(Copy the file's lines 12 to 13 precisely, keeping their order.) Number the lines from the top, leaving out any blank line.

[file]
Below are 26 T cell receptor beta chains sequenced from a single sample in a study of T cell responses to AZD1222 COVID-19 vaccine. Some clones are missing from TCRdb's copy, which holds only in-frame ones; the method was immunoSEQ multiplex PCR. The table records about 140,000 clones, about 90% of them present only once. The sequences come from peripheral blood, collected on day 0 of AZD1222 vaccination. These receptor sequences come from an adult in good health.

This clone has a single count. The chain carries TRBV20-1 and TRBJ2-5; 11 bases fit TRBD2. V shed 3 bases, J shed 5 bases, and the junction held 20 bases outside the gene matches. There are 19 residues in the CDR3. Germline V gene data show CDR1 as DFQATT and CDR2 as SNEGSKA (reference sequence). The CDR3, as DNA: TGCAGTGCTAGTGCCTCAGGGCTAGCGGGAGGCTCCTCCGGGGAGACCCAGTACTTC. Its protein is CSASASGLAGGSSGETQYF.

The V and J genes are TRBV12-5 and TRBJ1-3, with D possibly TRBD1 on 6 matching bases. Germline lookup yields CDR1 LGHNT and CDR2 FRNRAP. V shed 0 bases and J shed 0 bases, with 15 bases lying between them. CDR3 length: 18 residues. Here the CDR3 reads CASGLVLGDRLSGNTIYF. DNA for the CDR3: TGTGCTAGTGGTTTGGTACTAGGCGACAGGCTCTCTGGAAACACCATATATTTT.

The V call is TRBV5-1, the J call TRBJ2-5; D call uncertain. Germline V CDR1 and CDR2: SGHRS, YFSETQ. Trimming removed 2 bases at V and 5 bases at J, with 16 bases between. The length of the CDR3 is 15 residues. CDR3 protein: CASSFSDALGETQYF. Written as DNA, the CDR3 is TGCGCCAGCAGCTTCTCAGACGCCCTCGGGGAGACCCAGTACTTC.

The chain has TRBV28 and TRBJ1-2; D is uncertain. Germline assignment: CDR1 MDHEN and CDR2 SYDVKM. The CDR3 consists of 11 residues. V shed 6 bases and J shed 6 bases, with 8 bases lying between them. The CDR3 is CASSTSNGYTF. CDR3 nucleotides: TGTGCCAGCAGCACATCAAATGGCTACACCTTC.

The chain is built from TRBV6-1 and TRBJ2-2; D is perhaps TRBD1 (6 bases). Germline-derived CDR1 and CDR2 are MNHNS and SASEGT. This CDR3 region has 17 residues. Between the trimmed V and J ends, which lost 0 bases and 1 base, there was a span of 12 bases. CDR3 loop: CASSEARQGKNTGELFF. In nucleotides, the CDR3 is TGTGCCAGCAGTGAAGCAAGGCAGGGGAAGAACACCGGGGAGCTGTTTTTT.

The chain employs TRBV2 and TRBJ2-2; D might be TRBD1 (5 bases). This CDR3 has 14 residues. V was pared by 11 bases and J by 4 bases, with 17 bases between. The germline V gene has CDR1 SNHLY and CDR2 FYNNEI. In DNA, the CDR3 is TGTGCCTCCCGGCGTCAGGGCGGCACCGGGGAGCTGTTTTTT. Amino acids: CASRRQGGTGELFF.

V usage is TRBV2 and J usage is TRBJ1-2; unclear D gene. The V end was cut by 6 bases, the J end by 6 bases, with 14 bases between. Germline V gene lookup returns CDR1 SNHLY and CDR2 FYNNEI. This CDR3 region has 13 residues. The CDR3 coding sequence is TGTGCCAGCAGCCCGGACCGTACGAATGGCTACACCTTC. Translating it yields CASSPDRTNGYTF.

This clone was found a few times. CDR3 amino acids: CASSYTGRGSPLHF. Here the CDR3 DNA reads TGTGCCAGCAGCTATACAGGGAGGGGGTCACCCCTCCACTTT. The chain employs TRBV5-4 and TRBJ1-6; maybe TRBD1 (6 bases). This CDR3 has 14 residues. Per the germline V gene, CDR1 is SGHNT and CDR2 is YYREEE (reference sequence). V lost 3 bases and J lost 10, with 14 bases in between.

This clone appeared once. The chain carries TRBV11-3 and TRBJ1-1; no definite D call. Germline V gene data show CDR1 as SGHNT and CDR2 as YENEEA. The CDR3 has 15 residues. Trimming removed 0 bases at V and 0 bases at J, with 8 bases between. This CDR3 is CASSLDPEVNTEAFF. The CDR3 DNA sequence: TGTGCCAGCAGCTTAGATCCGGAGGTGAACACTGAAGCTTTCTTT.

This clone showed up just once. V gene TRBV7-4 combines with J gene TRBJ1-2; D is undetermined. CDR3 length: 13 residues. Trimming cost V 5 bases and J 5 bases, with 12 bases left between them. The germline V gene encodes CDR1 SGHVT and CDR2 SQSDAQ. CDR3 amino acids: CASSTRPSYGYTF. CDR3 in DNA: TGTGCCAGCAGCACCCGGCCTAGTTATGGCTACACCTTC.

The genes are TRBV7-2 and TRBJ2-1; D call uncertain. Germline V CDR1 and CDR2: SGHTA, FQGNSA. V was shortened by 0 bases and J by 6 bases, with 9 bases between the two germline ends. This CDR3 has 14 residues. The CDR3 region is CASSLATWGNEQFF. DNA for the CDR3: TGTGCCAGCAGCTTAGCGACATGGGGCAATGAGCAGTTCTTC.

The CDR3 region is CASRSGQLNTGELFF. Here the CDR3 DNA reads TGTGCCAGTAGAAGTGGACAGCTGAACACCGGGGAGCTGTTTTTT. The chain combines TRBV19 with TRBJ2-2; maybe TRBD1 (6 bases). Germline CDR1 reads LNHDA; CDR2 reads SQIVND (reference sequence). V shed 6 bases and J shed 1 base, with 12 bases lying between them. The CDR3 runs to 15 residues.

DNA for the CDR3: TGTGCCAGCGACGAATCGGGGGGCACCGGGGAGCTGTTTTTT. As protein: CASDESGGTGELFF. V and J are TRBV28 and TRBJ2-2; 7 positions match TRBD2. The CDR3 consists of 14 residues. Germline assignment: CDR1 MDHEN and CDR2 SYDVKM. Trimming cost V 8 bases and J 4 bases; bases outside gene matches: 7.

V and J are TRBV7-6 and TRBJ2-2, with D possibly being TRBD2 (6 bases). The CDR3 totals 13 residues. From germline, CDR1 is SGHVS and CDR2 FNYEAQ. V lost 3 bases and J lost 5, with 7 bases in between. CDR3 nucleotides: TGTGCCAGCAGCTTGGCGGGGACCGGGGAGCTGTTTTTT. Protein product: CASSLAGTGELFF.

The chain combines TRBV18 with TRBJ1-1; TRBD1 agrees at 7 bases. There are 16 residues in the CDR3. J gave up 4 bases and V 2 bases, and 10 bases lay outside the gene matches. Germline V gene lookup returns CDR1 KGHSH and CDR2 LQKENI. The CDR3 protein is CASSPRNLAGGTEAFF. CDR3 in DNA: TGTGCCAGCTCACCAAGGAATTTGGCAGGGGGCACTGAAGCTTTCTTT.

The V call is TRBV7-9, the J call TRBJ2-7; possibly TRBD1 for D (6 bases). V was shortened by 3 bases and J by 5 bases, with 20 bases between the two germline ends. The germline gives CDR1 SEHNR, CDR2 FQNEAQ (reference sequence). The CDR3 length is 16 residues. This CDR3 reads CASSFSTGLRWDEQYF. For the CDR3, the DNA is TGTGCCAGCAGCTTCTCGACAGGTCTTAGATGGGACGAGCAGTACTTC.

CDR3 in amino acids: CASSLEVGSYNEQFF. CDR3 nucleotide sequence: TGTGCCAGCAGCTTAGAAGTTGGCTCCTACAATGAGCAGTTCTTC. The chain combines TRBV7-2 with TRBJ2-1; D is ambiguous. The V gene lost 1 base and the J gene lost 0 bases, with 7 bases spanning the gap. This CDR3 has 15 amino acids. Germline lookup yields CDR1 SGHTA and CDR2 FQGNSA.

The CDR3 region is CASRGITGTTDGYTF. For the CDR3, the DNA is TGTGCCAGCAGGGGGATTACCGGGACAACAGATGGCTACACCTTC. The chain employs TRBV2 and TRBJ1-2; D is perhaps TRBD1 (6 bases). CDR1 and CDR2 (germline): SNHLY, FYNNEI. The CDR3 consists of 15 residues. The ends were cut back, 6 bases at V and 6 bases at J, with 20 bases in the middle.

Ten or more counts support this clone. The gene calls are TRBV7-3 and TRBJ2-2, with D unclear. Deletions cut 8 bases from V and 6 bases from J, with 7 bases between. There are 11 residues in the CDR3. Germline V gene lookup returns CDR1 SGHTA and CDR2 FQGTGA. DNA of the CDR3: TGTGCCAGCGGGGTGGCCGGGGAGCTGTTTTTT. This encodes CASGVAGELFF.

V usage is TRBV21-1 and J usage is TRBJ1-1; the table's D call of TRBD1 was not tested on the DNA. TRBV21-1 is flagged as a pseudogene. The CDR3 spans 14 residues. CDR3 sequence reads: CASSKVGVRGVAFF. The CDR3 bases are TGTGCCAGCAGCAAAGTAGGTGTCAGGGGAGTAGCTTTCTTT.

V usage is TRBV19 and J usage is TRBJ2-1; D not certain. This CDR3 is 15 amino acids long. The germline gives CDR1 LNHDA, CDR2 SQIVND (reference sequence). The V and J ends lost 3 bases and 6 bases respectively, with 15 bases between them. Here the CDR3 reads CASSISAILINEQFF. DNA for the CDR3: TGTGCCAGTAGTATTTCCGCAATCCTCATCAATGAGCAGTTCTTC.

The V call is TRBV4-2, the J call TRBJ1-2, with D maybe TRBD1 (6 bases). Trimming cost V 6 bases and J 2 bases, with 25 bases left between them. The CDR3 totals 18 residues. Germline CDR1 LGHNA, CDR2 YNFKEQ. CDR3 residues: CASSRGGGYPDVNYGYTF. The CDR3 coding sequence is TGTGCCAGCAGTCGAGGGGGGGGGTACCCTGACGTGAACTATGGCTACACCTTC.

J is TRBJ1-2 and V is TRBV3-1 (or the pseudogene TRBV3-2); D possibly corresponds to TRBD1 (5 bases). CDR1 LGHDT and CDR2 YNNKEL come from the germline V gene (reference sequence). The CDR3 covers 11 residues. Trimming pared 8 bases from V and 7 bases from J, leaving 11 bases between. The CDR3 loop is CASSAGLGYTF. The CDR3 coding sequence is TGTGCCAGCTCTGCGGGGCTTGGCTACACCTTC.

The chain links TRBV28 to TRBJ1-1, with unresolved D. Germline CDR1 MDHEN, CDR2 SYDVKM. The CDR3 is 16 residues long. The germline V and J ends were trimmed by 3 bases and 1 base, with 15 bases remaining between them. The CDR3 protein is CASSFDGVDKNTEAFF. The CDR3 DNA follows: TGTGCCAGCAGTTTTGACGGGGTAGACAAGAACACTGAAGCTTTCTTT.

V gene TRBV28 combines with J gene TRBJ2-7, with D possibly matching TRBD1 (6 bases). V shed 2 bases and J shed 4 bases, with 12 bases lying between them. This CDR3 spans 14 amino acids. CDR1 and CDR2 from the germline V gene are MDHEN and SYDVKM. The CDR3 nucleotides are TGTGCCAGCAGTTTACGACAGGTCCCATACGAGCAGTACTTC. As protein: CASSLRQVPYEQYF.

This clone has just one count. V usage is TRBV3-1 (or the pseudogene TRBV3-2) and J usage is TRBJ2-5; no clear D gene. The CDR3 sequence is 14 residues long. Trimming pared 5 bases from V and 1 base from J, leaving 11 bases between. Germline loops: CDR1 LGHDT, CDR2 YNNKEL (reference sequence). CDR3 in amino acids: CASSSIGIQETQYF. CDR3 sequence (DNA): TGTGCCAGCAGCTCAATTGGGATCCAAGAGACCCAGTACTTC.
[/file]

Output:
The genes are TRBV7-2 and TRBJ2-1; D call uncertain. Germline V CDR1 and CDR2: SGHTA, FQGNSA. V was shortened by 0 bases and J by 6 bases, with 9 bases between the two germline ends. This CDR3 has 14 residues. The CDR3 region is CASSLATWGNEQFF. DNA for the CDR3: TGTGCCAGCAGCTTAGCGACATGGGGCAATGAGCAGTTCTTC.

The CDR3 region is CASRSGQLNTGELFF. Here the CDR3 DNA reads TGTGCCAGTAGAAGTGGACAGCTGAACACCGGGGAGCTGTTTTTT. The chain combines TRBV19 with TRBJ2-2; maybe TRBD1 (6 bases). Germline CDR1 reads LNHDA; CDR2 reads SQIVND (reference sequence). V shed 6 bases and J shed 1 base, with 12 bases lying between them. The CDR3 runs to 15 residues.